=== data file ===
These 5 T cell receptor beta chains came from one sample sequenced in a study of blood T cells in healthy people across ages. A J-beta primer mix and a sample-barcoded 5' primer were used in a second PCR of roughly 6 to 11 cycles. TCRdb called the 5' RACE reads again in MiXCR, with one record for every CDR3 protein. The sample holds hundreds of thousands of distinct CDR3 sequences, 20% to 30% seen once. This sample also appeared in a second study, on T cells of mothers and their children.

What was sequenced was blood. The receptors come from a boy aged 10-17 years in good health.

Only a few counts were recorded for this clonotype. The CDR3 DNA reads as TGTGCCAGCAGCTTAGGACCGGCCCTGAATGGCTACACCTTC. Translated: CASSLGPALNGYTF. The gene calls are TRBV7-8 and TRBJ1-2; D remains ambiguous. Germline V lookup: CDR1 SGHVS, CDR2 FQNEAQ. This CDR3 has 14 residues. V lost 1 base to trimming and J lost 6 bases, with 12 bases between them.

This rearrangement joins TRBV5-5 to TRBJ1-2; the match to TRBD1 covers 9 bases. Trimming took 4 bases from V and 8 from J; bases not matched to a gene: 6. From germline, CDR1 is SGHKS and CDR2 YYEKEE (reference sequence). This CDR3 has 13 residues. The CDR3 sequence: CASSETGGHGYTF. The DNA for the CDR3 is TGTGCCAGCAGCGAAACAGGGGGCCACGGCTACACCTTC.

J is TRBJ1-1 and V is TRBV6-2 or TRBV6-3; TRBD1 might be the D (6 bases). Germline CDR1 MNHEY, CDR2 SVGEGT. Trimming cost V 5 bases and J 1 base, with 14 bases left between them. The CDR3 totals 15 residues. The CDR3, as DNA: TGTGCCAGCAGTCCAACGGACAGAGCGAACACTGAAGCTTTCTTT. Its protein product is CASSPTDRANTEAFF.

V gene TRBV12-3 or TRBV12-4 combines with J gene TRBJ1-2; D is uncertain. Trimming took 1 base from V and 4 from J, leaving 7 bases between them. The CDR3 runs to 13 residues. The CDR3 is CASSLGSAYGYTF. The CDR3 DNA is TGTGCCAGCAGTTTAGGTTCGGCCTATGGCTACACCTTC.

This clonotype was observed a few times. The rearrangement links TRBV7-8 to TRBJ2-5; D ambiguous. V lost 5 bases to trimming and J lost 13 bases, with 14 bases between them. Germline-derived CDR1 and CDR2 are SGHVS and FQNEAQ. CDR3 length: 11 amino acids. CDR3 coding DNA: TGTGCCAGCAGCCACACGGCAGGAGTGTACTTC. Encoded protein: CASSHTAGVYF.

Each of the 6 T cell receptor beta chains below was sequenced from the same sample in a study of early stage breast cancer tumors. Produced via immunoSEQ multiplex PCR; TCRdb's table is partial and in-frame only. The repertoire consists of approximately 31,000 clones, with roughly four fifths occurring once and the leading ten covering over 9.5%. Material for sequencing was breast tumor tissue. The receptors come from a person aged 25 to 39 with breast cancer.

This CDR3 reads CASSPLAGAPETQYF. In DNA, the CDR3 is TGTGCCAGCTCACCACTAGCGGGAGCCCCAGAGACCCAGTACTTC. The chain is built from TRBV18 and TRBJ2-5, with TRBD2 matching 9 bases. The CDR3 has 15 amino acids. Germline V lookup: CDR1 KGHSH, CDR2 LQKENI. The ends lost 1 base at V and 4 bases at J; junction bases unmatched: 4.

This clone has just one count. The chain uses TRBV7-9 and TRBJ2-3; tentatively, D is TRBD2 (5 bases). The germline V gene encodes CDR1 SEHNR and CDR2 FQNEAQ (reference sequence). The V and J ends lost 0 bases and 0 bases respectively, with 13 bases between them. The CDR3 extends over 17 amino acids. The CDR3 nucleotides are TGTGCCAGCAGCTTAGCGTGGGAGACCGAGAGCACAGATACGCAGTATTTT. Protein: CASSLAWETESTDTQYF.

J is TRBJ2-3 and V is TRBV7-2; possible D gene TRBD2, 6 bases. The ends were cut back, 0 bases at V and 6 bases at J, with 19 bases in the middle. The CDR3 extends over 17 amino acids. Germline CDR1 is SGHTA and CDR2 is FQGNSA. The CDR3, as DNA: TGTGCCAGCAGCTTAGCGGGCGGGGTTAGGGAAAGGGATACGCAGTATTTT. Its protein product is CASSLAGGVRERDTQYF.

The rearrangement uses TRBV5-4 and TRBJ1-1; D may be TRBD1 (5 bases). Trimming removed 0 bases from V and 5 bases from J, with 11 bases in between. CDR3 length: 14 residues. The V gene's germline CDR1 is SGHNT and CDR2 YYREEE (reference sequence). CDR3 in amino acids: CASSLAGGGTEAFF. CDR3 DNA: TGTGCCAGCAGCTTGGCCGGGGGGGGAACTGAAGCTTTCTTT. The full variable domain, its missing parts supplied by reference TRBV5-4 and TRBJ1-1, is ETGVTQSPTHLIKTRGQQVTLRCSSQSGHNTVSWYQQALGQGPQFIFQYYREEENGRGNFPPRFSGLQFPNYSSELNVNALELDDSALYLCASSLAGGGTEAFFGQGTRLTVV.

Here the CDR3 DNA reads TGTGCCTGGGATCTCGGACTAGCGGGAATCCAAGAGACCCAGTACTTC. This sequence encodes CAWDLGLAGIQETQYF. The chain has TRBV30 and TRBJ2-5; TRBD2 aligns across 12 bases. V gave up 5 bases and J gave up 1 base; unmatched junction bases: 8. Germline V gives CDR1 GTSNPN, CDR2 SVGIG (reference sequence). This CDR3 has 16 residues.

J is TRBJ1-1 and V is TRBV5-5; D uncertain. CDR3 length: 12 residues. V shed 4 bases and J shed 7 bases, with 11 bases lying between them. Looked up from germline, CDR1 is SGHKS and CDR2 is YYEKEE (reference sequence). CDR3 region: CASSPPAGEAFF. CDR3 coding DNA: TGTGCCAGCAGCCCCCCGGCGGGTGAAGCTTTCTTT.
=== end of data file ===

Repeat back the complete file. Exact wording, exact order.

These 5 T cell receptor beta chains came from one sample sequenced in a study of blood T cells in healthy people across ages. A J-beta primer mix and a sample-barcoded 5' primer were used in a second PCR of roughly 6 to 11 cycles. TCRdb called the 5' RACE reads again in MiXCR, with one record for every CDR3 protein. The sample holds hundreds of thousands of distinct CDR3 sequences, 20% to 30% seen once. This sample also appeared in a second study, on T cells of mothers and their children.

What was sequenced was blood. The receptors come from a boy aged 10-17 years in good health.

Only a few counts were recorded for this clonotype. The CDR3 DNA reads as TGTGCCAGCAGCTTAGGACCGGCCCTGAATGGCTACACCTTC. Translated: CASSLGPALNGYTF. The gene calls are TRBV7-8 and TRBJ1-2; D remains ambiguous. Germline V lookup: CDR1 SGHVS, CDR2 FQNEAQ. This CDR3 has 14 residues. V lost 1 base to trimming and J lost 6 bases, with 12 bases between them.

This rearrangement joins TRBV5-5 to TRBJ1-2; the match to TRBD1 covers 9 bases. Trimming took 4 bases from V and 8 from J; bases not matched to a gene: 6. From germline, CDR1 is SGHKS and CDR2 YYEKEE (reference sequence). This CDR3 has 13 residues. The CDR3 sequence: CASSETGGHGYTF. The DNA for the CDR3 is TGTGCCAGCAGCGAAACAGGGGGCCACGGCTACACCTTC.

J is TRBJ1-1 and V is TRBV6-2 or TRBV6-3; TRBD1 might be the D (6 bases). Germline CDR1 MNHEY, CDR2 SVGEGT. Trimming cost V 5 bases and J 1 base, with 14 bases left between them. The CDR3 totals 15 residues. The CDR3, as DNA: TGTGCCAGCAGTCCAACGGACAGAGCGAACACTGAAGCTTTCTTT. Its protein product is CASSPTDRANTEAFF.

V gene TRBV12-3 or TRBV12-4 combines with J gene TRBJ1-2; D is uncertain. Trimming took 1 base from V and 4 from J, leaving 7 bases between them. The CDR3 runs to 13 residues. The CDR3 is CASSLGSAYGYTF. The CDR3 DNA is TGTGCCAGCAGTTTAGGTTCGGCCTATGGCTACACCTTC.

This clonotype was observed a few times. The rearrangement links TRBV7-8 to TRBJ2-5; D ambiguous. V lost 5 bases to trimming and J lost 13 bases, with 14 bases between them. Germline-derived CDR1 and CDR2 are SGHVS and FQNEAQ. CDR3 length: 11 amino acids. CDR3 coding DNA: TGTGCCAGCAGCCACACGGCAGGAGTGTACTTC. Encoded protein: CASSHTAGVYF.

Each of the 6 T cell receptor beta chains below was sequenced from the same sample in a study of early stage breast cancer tumors. Produced via immunoSEQ multiplex PCR; TCRdb's table is partial and in-frame only. The repertoire consists of approximately 31,000 clones, with roughly four fifths occurring once and the leading ten covering over 9.5%. Material for sequencing was breast tumor tissue. The receptors come from a person aged 25 to 39 with breast cancer.

This CDR3 reads CASSPLAGAPETQYF. In DNA, the CDR3 is TGTGCCAGCTCACCACTAGCGGGAGCCCCAGAGACCCAGTACTTC. The chain is built from TRBV18 and TRBJ2-5, with TRBD2 matching 9 bases. The CDR3 has 15 amino acids. Germline V lookup: CDR1 KGHSH, CDR2 LQKENI. The ends lost 1 base at V and 4 bases at J; junction bases unmatched: 4.

This clone has just one count. The chain uses TRBV7-9 and TRBJ2-3; tentatively, D is TRBD2 (5 bases). The germline V gene encodes CDR1 SEHNR and CDR2 FQNEAQ (reference sequence). The V and J ends lost 0 bases and 0 bases respectively, with 13 bases between them. The CDR3 extends over 17 amino acids. The CDR3 nucleotides are TGTGCCAGCAGCTTAGCGTGGGAGACCGAGAGCACAGATACGCAGTATTTT. Protein: CASSLAWETESTDTQYF.

J is TRBJ2-3 and V is TRBV7-2; possible D gene TRBD2, 6 bases. The ends were cut back, 0 bases at V and 6 bases at J, with 19 bases in the middle. The CDR3 extends over 17 amino acids. Germline CDR1 is SGHTA and CDR2 is FQGNSA. The CDR3, as DNA: TGTGCCAGCAGCTTAGCGGGCGGGGTTAGGGAAAGGGATACGCAGTATTTT. Its protein product is CASSLAGGVRERDTQYF.

The rearrangement uses TRBV5-4 and TRBJ1-1; D may be TRBD1 (5 bases). Trimming removed 0 bases from V and 5 bases from J, with 11 bases in between. CDR3 length: 14 residues. The V gene's germline CDR1 is SGHNT and CDR2 YYREEE (reference sequence). CDR3 in amino acids: CASSLAGGGTEAFF. CDR3 DNA: TGTGCCAGCAGCTTGGCCGGGGGGGGAACTGAAGCTTTCTTT. The full variable domain, its missing parts supplied by reference TRBV5-4 and TRBJ1-1, is ETGVTQSPTHLIKTRGQQVTLRCSSQSGHNTVSWYQQALGQGPQFIFQYYREEENGRGNFPPRFSGLQFPNYSSELNVNALELDDSALYLCASSLAGGGTEAFFGQGTRLTVV.

Here the CDR3 DNA reads TGTGCCTGGGATCTCGGACTAGCGGGAATCCAAGAGACCCAGTACTTC. This sequence encodes CAWDLGLAGIQETQYF. The chain has TRBV30 and TRBJ2-5; TRBD2 aligns across 12 bases. V gave up 5 bases and J gave up 1 base; unmatched junction bases: 8. Germline V gives CDR1 GTSNPN, CDR2 SVGIG (reference sequence). This CDR3 has 16 residues.

J is TRBJ1-1 and V is TRBV5-5; D uncertain. CDR3 length: 12 residues. V shed 4 bases and J shed 7 bases, with 11 bases lying between them. Looked up from germline, CDR1 is SGHKS and CDR2 is YYEKEE (reference sequence). CDR3 region: CASSPPAGEAFF. CDR3 coding DNA: TGTGCCAGCAGCCCCCCGGCGGGTGAAGCTTTCTTT.